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Majestic fin whales

Icelandic whalers kill first fin whales in four years

As feared, whale hunters in Iceland have killed at least two fin whales, the first...
hvalur-8-whaling-vessel

Majority of Icelandic people think whaling harms their country’s reputation

A survey of Icelandic people has confirmed that the majority believe whaling damages Iceland's reputation. ...
A magnificent sei whale © Christopher Swann

Japan Begins Commercial Whaling Season

Sei whale © Christopher Swann Japanese whalers have left port to begin this year's annual...

Pumps and conveyor belts. How could more whales help save us?

University of Alaska Fairbanks Master's student, Dana Bloch, retrieves a CTD that is used to...

Illegal dolphin export gang members arrested in the Solomon Islands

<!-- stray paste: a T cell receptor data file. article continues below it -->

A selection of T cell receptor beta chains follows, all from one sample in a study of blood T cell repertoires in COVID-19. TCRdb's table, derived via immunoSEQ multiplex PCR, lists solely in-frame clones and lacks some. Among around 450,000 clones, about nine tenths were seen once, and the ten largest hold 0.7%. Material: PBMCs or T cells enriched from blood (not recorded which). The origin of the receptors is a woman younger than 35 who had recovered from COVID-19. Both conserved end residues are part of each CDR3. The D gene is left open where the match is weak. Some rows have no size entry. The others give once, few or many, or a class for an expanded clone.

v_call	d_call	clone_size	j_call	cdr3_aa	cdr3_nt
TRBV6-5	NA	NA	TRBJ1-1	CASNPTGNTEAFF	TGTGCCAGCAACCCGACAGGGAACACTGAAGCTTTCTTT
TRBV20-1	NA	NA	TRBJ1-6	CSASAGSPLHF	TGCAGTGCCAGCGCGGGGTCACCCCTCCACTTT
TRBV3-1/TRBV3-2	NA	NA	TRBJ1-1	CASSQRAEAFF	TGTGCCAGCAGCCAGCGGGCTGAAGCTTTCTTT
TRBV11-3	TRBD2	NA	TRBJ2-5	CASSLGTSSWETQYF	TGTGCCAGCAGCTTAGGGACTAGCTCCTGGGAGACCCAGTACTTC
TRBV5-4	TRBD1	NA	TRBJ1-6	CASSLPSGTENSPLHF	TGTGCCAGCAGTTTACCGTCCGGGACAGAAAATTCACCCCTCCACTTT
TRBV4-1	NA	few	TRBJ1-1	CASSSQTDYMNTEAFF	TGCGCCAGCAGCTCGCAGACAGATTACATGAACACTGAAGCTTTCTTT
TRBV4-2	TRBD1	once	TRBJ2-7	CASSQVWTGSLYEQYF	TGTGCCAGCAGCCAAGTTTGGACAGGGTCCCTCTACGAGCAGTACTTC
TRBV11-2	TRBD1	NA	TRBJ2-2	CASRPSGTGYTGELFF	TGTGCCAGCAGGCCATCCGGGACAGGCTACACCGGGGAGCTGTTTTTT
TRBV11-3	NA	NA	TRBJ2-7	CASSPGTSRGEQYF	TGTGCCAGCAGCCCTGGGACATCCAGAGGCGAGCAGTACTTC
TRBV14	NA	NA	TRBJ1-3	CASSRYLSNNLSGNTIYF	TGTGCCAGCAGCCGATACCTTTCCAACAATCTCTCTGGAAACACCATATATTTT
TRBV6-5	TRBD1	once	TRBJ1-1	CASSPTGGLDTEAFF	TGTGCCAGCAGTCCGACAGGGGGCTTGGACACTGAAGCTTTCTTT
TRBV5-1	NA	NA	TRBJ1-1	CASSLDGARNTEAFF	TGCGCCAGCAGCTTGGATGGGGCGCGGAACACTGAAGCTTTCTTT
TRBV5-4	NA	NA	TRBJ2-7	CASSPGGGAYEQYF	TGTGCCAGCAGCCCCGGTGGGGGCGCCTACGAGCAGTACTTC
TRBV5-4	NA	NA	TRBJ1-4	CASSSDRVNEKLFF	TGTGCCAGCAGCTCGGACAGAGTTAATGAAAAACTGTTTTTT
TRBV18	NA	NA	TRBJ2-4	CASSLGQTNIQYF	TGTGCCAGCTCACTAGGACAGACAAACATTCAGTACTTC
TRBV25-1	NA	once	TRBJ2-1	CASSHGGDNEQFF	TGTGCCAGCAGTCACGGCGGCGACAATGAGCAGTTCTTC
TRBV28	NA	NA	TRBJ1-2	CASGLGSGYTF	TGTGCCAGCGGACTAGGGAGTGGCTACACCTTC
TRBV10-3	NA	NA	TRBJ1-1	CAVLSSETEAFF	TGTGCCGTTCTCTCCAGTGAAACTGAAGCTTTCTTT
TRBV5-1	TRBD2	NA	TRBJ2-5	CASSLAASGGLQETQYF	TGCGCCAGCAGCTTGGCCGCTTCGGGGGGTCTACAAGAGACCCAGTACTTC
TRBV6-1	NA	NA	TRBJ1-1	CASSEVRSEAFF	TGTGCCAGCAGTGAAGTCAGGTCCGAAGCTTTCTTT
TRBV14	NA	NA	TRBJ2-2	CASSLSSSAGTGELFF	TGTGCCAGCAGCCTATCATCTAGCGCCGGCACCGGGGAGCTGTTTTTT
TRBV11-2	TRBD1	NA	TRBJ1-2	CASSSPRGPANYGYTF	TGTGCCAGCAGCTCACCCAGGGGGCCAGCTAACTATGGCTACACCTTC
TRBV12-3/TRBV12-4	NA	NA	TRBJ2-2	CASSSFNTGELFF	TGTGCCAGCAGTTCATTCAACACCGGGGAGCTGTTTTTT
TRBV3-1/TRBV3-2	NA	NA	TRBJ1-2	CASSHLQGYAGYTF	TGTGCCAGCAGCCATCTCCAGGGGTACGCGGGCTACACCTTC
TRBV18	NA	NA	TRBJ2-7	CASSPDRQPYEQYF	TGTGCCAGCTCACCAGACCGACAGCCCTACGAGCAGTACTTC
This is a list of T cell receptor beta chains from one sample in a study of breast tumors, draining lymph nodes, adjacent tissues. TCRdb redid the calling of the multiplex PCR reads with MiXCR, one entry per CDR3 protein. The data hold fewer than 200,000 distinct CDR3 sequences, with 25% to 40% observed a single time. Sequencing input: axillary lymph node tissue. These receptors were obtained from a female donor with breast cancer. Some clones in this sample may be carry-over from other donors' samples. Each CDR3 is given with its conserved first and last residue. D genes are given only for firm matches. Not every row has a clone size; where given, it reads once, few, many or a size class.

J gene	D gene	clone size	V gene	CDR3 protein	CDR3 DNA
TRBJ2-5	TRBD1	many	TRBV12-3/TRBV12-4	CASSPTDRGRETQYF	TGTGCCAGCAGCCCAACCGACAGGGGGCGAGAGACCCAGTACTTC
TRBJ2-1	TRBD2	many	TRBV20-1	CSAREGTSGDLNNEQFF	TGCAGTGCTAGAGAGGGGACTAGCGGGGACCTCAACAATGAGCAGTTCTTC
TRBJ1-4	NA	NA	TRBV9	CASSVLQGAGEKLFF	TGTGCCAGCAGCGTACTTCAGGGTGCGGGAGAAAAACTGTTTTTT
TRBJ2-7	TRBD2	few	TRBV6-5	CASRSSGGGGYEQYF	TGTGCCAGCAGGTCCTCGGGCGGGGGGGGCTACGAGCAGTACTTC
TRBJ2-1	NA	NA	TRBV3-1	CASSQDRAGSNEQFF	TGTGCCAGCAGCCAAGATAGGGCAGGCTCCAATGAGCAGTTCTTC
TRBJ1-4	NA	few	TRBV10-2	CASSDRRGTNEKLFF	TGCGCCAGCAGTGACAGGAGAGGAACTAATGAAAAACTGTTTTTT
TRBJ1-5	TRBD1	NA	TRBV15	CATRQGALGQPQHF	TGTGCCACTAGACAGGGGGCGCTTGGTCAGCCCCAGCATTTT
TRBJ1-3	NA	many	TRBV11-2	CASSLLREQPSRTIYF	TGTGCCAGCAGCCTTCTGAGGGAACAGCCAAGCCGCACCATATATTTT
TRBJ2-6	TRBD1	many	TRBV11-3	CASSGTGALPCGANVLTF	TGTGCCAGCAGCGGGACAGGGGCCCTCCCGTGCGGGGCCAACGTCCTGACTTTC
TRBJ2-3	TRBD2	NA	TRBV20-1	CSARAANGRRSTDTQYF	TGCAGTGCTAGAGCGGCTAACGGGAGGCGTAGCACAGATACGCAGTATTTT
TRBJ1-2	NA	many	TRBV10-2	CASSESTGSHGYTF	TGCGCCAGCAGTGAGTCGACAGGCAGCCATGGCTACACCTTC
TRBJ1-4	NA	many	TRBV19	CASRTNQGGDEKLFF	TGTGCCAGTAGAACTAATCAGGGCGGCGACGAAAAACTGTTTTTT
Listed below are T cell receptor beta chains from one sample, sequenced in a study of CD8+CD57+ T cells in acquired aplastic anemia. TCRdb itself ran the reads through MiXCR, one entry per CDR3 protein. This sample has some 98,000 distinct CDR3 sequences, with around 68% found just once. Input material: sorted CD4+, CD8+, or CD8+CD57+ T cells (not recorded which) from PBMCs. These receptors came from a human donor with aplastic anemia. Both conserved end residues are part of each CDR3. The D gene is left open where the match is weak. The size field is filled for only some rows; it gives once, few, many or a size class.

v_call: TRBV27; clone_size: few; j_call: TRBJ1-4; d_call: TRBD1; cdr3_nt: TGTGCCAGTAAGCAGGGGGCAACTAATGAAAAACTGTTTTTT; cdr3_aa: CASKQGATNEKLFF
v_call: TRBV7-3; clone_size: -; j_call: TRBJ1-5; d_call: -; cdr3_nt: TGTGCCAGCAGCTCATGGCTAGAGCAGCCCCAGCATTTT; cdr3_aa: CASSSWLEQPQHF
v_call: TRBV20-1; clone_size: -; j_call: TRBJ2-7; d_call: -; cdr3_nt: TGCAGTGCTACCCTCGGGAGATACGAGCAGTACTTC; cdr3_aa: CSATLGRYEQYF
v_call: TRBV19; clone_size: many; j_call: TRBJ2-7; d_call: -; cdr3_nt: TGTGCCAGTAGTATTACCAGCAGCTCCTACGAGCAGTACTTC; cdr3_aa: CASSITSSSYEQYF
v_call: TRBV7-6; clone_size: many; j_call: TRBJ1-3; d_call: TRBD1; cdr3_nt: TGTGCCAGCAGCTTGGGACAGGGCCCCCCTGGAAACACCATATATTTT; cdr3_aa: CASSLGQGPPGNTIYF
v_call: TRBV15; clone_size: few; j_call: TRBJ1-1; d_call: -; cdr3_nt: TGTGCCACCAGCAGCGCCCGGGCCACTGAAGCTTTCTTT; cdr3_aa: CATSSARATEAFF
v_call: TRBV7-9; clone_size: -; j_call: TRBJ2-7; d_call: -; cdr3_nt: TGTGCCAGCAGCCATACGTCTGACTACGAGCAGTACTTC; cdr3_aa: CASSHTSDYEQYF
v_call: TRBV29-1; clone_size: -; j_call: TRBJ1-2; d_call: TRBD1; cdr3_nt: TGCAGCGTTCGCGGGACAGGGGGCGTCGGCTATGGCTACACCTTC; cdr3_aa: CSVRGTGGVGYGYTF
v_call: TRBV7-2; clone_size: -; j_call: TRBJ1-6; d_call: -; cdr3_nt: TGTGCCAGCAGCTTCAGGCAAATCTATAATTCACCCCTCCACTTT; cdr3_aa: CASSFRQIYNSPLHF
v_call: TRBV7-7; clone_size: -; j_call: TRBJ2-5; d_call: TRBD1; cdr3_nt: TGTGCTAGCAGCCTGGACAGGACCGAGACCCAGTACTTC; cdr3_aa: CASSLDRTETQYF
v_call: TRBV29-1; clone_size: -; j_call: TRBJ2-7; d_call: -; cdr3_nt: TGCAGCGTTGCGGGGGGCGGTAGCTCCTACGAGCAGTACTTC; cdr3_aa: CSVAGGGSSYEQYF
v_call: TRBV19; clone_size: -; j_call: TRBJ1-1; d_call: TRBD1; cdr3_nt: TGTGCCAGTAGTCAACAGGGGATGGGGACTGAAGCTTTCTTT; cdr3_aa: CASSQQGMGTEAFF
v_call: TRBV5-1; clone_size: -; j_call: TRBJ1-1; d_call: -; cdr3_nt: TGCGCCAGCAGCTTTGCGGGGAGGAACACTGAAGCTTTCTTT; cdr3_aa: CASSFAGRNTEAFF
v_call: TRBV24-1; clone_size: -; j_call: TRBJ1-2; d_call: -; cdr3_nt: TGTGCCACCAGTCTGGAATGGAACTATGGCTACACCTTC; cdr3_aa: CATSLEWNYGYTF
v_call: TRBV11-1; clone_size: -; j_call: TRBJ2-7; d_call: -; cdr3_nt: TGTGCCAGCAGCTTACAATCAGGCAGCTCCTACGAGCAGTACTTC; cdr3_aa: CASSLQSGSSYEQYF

Police and fisheries officials in the Solomon Islands have warned local people not to get involved the illegal capture of dolphins after 14 suspects were arrested on suspicion of operating a ring that traps dolphins to sell overseas.

Earlier this month 20 dolphins were rescued and released from captivity in Rapata Village in Kolombangara Island.

For many years, the Solomons were a source of dolphins for theme parks and other captivity facilities. But, after years of campaigning by anti captivity groups, the Solomons government finally banned the capture and export of dolphins in 2012.

The practice still persists with people reportedly earning around 100,000 Solomon Island dollars, or about $US13, 000, for each live dolphin sold and exported.

Under local laws the penalty for attempting to export dolphins can be a £500,000 fine and/or a two-year prison sentence. In 2016  around 30 Indo-Pacific bottlenose dolphins that had been illegally captured in the Solomon Islands were released back to the wild.